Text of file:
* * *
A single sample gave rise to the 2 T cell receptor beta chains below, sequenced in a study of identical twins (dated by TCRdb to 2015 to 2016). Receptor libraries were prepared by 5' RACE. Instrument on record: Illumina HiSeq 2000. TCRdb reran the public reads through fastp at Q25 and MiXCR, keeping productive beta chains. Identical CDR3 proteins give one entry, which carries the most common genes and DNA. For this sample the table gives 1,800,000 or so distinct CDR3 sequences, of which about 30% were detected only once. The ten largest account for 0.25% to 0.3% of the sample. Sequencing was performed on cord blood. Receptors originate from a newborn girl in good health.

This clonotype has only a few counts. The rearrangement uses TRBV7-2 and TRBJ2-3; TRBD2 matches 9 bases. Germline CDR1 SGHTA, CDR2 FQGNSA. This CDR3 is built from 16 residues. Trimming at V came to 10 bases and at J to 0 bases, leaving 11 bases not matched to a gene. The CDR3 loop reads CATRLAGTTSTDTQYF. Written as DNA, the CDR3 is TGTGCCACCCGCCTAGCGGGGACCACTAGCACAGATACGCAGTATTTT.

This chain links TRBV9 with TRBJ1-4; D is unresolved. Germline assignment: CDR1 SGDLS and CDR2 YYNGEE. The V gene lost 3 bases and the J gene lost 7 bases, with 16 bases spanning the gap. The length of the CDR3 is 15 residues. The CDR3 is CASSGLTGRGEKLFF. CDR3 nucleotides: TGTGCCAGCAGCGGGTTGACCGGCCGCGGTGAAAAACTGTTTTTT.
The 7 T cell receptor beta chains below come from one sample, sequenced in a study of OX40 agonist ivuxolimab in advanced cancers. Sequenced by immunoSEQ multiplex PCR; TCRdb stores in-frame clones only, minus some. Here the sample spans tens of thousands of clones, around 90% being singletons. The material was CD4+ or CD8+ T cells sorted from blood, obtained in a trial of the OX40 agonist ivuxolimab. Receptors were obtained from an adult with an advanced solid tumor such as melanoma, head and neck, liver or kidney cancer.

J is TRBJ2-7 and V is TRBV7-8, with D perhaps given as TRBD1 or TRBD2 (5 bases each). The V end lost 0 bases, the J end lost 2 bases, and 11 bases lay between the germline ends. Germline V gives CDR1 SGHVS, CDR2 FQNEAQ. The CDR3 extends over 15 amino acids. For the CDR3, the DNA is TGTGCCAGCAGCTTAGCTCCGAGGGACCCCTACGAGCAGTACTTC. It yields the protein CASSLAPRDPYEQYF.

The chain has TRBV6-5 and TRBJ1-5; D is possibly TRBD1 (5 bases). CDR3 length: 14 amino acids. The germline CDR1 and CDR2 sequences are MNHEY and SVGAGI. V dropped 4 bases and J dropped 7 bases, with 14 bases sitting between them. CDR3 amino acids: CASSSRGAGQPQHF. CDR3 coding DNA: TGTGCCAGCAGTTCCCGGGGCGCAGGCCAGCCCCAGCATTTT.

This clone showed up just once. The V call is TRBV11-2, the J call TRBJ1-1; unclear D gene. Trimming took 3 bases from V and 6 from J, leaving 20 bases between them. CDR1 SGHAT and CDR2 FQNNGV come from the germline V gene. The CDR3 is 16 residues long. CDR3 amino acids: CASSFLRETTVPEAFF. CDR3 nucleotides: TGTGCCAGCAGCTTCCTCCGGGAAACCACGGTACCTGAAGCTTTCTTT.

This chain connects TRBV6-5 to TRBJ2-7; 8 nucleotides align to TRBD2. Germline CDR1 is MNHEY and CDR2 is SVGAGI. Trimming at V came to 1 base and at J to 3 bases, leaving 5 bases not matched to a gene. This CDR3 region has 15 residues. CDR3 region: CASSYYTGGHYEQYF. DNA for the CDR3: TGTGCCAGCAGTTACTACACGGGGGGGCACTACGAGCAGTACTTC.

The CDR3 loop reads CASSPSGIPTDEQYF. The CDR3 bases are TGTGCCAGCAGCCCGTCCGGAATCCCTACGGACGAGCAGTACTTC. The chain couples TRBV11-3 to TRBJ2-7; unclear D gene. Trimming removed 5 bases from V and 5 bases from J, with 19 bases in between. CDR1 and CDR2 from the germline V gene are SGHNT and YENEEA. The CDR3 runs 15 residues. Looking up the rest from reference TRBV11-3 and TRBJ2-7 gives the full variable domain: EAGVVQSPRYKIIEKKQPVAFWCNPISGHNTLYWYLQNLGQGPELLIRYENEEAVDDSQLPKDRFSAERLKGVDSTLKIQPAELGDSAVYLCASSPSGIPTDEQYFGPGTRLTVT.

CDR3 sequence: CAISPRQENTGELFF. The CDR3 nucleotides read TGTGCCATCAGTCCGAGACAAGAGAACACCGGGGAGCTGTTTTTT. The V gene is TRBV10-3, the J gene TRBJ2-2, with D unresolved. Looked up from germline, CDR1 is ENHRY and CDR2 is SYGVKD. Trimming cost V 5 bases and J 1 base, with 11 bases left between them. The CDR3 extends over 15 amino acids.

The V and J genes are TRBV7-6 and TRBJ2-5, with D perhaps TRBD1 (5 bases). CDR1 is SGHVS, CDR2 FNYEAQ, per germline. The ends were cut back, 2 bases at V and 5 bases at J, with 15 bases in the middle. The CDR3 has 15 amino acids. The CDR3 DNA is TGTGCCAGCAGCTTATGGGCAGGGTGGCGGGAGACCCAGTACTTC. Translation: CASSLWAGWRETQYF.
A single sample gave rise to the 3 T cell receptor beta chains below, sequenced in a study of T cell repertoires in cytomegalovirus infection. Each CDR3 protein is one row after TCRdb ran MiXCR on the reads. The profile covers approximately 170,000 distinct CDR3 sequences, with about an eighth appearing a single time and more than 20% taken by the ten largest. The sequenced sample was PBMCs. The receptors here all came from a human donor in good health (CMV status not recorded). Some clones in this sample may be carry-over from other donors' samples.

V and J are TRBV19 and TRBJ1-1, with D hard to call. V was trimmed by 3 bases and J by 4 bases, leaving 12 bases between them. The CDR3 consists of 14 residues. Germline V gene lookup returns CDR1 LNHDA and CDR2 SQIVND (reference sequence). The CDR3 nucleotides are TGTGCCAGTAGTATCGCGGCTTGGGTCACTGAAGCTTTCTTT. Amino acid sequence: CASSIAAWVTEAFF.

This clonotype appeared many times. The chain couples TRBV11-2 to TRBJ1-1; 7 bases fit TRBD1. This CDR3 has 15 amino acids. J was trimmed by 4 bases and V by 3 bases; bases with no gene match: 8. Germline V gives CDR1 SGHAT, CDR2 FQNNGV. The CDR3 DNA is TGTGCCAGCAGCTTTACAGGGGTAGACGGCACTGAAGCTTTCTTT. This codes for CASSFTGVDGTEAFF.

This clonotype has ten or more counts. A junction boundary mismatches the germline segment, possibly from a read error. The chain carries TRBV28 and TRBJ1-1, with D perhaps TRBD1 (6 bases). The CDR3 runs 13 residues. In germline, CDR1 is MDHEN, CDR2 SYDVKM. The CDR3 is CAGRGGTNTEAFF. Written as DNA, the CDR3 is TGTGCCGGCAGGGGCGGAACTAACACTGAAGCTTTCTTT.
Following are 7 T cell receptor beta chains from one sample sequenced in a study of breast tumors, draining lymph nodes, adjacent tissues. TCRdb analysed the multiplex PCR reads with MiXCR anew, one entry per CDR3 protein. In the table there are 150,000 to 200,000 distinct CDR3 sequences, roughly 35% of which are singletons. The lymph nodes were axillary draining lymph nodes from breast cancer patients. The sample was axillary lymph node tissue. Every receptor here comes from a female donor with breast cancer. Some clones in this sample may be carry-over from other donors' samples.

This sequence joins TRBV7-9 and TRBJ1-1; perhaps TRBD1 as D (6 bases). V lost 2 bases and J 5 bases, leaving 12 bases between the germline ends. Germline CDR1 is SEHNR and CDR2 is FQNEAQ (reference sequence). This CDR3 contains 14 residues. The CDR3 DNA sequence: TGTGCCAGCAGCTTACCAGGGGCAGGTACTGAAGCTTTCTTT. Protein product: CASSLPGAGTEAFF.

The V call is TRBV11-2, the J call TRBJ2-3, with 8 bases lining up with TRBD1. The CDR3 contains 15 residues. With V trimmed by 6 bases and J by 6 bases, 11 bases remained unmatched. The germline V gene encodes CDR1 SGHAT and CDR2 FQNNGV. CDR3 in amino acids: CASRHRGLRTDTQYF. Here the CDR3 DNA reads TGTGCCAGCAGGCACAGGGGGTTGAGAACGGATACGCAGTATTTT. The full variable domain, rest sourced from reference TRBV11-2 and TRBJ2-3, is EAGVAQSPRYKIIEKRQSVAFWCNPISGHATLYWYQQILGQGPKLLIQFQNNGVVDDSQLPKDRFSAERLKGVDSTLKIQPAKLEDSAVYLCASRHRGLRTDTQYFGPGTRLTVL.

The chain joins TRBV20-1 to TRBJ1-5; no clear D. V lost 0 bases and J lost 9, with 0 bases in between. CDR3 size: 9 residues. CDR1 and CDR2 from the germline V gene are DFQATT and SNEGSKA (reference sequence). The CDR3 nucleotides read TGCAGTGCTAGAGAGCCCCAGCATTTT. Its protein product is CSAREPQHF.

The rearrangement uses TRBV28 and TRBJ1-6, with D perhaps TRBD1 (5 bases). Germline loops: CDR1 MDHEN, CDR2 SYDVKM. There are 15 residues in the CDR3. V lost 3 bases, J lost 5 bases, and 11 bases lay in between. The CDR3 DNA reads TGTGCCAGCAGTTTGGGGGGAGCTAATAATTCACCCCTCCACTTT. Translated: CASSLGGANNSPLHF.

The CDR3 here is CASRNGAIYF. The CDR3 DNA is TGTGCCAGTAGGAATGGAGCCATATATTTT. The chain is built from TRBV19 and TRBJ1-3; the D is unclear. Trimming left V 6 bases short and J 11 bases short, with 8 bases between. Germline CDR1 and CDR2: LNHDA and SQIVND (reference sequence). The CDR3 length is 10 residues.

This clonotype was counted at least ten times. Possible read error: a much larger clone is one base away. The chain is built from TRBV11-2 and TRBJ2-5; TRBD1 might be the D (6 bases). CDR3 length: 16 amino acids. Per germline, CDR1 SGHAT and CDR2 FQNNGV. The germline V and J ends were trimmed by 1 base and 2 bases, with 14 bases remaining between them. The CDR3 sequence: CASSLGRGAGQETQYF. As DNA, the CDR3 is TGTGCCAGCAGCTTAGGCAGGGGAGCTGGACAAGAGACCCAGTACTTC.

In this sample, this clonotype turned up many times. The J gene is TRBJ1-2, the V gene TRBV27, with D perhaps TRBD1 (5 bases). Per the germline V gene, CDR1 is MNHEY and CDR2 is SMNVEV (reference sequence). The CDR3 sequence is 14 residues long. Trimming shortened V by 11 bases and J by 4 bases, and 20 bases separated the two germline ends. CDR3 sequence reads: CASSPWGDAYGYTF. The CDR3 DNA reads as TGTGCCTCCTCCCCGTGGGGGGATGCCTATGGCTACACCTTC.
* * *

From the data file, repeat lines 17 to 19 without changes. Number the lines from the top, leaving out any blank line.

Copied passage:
This sequence joins TRBV7-9 and TRBJ1-1; perhaps TRBD1 as D (6 bases). V lost 2 bases and J 5 bases, leaving 12 bases between the germline ends. Germline CDR1 is SEHNR and CDR2 is FQNEAQ (reference sequence). This CDR3 contains 14 residues. The CDR3 DNA sequence: TGTGCCAGCAGCTTACCAGGGGCAGGTACTGAAGCTTTCTTT. Protein product: CASSLPGAGTEAFF.

The V call is TRBV11-2, the J call TRBJ2-3, with 8 bases lining up with TRBD1. The CDR3 contains 15 residues. With V trimmed by 6 bases and J by 6 bases, 11 bases remained unmatched. The germline V gene encodes CDR1 SGHAT and CDR2 FQNNGV. CDR3 in amino acids: CASRHRGLRTDTQYF. Here the CDR3 DNA reads TGTGCCAGCAGGCACAGGGGGTTGAGAACGGATACGCAGTATTTT. The full variable domain, rest sourced from reference TRBV11-2 and TRBJ2-3, is EAGVAQSPRYKIIEKRQSVAFWCNPISGHATLYWYQQILGQGPKLLIQFQNNGVVDDSQLPKDRFSAERLKGVDSTLKIQPAKLEDSAVYLCASRHRGLRTDTQYFGPGTRLTVL.

The chain joins TRBV20-1 to TRBJ1-5; no clear D. V lost 0 bases and J lost 9, with 0 bases in between. CDR3 size: 9 residues. CDR1 and CDR2 from the germline V gene are DFQATT and SNEGSKA (reference sequence). The CDR3 nucleotides read TGCAGTGCTAGAGAGCCCCAGCATTTT. Its protein product is CSAREPQHF.